Rep. Charles Rangel broke ethics rules, House panel finds [WaPo]
“A House ethics subcommittee announced Thursday that it found that Rep. Charles B. Rangel violated congressional ethics rules and that it will prepare for a trial, probably beginning in September. The panel is expected to make the details of his alleged violations public next Thursday.
Rangel (D-N.Y.) has been under the House ethics committee’s microscope since early 2008 after it was reported that he may have used his House position to benefit his financial interests. Two of the most serious inquiries have focused on Rangel’s failure to declare $239,000 to $831,000 in assets on his disclosure forms, and on his effort to raise money for a private center named after him at City College of New York using his congressional letterhead.”
Geithner: Taxes on Wealthiest to Rise [WSJ]
“The Obama administration will allow tax cuts for the wealthiest Americans to expire on schedule, Treasury Secretary Timothy Geithner said Thursday, setting up a clash with Republicans and a small but vocal group of Democrats who want to delay the looming tax increases.
Mr. Geithner said the White House would allow taxes on top earners to increase in 2011 as part of an effort to bring down the U.S. budget deficit. He said the White House plans to extend expiring tax cuts for middle- and lower-income Americans, and expects to undertake a broader revision of the tax code next year.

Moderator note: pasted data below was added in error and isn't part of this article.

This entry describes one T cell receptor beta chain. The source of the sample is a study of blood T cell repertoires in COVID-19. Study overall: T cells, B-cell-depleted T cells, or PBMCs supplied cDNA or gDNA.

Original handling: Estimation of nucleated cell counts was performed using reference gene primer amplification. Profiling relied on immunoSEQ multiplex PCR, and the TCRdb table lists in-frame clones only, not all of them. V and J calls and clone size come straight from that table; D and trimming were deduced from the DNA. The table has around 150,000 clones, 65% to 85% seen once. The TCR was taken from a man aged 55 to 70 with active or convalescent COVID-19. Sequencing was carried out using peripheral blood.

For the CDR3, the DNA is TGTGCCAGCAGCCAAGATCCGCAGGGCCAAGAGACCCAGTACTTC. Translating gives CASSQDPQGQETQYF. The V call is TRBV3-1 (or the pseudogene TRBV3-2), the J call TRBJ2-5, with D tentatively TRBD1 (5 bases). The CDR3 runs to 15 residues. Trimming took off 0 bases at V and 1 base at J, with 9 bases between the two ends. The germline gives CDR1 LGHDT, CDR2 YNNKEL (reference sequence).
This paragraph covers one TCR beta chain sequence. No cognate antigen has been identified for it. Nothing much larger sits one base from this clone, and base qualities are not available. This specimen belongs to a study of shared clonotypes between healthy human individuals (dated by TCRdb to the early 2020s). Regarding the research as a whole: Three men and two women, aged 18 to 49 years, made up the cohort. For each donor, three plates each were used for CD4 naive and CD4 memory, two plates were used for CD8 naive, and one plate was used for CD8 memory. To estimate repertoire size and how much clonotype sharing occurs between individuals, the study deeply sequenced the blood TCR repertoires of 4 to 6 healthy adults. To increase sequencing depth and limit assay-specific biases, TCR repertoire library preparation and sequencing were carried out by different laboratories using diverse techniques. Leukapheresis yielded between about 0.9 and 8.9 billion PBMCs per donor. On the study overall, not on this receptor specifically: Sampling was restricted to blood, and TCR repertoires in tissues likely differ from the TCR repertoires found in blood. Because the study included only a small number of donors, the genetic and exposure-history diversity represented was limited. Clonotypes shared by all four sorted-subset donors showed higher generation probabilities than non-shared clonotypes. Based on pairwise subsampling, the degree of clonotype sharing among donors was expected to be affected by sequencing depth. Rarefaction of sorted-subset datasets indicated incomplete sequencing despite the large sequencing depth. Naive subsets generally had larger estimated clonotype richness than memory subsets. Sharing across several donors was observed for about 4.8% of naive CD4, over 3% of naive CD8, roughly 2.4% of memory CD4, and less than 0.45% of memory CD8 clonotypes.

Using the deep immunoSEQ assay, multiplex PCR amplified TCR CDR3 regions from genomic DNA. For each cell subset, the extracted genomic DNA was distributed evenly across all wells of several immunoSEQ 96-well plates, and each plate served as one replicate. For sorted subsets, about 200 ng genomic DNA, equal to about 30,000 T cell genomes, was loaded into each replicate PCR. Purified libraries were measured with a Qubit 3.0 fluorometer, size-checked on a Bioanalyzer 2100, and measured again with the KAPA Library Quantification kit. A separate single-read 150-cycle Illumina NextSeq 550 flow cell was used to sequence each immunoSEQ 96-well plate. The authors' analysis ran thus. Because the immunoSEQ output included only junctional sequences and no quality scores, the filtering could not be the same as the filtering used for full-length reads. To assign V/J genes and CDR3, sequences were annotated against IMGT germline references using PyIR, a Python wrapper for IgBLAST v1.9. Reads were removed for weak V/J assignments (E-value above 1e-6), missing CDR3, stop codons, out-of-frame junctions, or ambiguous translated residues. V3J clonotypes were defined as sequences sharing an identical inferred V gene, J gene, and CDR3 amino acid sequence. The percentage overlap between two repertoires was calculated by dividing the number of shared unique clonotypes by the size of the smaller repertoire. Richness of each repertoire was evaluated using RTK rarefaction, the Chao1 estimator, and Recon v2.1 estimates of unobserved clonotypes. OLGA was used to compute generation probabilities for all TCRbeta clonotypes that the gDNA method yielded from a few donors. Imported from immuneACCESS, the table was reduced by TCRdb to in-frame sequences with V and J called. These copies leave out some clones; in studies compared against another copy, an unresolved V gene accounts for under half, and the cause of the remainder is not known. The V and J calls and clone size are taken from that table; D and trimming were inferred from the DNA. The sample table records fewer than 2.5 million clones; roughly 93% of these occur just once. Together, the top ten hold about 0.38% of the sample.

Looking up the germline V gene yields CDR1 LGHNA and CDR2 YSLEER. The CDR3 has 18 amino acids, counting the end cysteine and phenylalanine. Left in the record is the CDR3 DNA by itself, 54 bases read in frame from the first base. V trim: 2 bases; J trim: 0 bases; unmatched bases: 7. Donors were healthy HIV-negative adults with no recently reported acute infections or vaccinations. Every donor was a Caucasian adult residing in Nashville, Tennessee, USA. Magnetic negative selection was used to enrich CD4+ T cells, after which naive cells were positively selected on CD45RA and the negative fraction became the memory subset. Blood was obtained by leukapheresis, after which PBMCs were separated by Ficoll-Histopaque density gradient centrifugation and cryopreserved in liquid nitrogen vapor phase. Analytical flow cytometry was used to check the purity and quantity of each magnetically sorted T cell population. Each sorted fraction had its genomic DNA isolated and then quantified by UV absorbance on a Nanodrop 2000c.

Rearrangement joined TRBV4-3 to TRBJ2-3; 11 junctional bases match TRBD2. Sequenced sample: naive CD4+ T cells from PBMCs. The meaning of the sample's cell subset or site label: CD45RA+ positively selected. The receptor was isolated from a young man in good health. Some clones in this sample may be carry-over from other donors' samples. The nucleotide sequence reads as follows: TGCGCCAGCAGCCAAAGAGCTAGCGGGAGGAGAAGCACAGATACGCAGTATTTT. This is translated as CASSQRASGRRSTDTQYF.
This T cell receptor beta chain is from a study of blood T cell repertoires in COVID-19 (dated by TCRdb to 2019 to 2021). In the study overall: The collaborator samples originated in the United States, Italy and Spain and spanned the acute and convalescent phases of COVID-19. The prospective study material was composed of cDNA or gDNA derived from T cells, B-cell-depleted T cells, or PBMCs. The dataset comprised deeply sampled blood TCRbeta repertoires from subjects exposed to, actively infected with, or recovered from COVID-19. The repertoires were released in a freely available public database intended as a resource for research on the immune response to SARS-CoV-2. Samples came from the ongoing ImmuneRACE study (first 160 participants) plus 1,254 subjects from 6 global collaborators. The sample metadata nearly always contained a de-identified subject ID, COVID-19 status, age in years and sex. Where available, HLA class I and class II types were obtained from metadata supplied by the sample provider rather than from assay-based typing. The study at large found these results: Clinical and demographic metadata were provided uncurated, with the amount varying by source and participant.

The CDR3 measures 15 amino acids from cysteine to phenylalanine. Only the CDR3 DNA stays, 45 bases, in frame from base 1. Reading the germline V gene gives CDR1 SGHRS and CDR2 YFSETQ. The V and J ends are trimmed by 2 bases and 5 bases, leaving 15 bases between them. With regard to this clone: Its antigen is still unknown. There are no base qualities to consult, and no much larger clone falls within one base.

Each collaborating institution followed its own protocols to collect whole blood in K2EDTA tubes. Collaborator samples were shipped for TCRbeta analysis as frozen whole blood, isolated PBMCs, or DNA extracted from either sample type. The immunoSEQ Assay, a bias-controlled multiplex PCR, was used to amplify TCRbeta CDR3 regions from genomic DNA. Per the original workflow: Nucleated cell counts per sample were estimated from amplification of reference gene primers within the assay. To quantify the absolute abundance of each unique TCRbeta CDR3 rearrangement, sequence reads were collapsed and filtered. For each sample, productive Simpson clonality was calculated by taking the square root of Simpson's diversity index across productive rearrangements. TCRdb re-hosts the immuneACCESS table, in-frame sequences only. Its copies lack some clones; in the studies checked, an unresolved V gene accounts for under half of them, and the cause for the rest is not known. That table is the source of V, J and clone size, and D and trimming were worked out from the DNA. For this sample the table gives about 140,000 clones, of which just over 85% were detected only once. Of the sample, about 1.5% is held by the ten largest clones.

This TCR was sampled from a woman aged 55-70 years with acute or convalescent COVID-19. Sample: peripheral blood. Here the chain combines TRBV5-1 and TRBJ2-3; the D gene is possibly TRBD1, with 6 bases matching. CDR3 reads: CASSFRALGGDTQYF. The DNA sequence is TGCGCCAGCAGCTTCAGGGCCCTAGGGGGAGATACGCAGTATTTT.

‘We believe it is appropriate to let those tax cuts that go to the most fortunate expire,’ Mr. Geithner said at a breakfast with reporters.”
FASB Requires More Disclosures Around Credit Risk [Compliance Week]
“Accounting Standards Update No. 2010-20, Receivables (Topic 310) calls for more credit risk disclosures to give investors a better view of the credit risk in a company’s portfolio of receivables as well as the adequacy of its allowance for credit losses. Under the update, companies will be required to say more about aging receivables and credit quality indicators in particular.
The new disclosure requirements affect financing receivables and trade accounts receivable, including loans, trade accounts receivable that are greater than a year old, notes receivable, credit cards and receivables for certain leases. The new disclosure requirement does not affect short-term trade accounts receivable, receivables that are measured at fair value or the lower of cost or fair value, and debt securities.”
Convicted accountant Lewis Freeman’s friends urge leniency [Miami Herald]
“Miami’s go-to forensic accountant” Lewis Freeman is to be sentenced today for stealing nearly $3 million from victims of fraud who he was appointed to protect. He faces a dozen to fifteen years in prison but his friends and supporters have turned on the pity party, sending nearly 300 letters to Judge Paul Huck, asking for leniency.
“[E]very one of those letter writers also asks the judge to show mercy, emphasizing that the affable New York native should not have to languish in prison because he has done so much for institutions like his alma mater, the University of Miami, Miami Children’s Hospital and the Miami Children’s Museum, among others.”
No need for non-audit ban, regulator claims [Accountancy Age]
“Accountants will not have to give up their non-audit work for audit clients, under proposed guidelines released today, which have not recommended an outright ban, suggested by politicians in the wake of the financial crisis.
The Auditing Practices Board, of the Financial Reporting Council, which publishes guidance for auditors, does not believe an outright ban on non-audit services should be enacted and has instead proposed to tinker with present disclosure requirements.”
Could This Be a Real Deterrent? [Floyd Norris/NYT]
Despite the usual fare in the SEC’s settlement yesterday, Floyd Norris writes that the $4 million fine for Michael Dell and other executives is “refreshing.”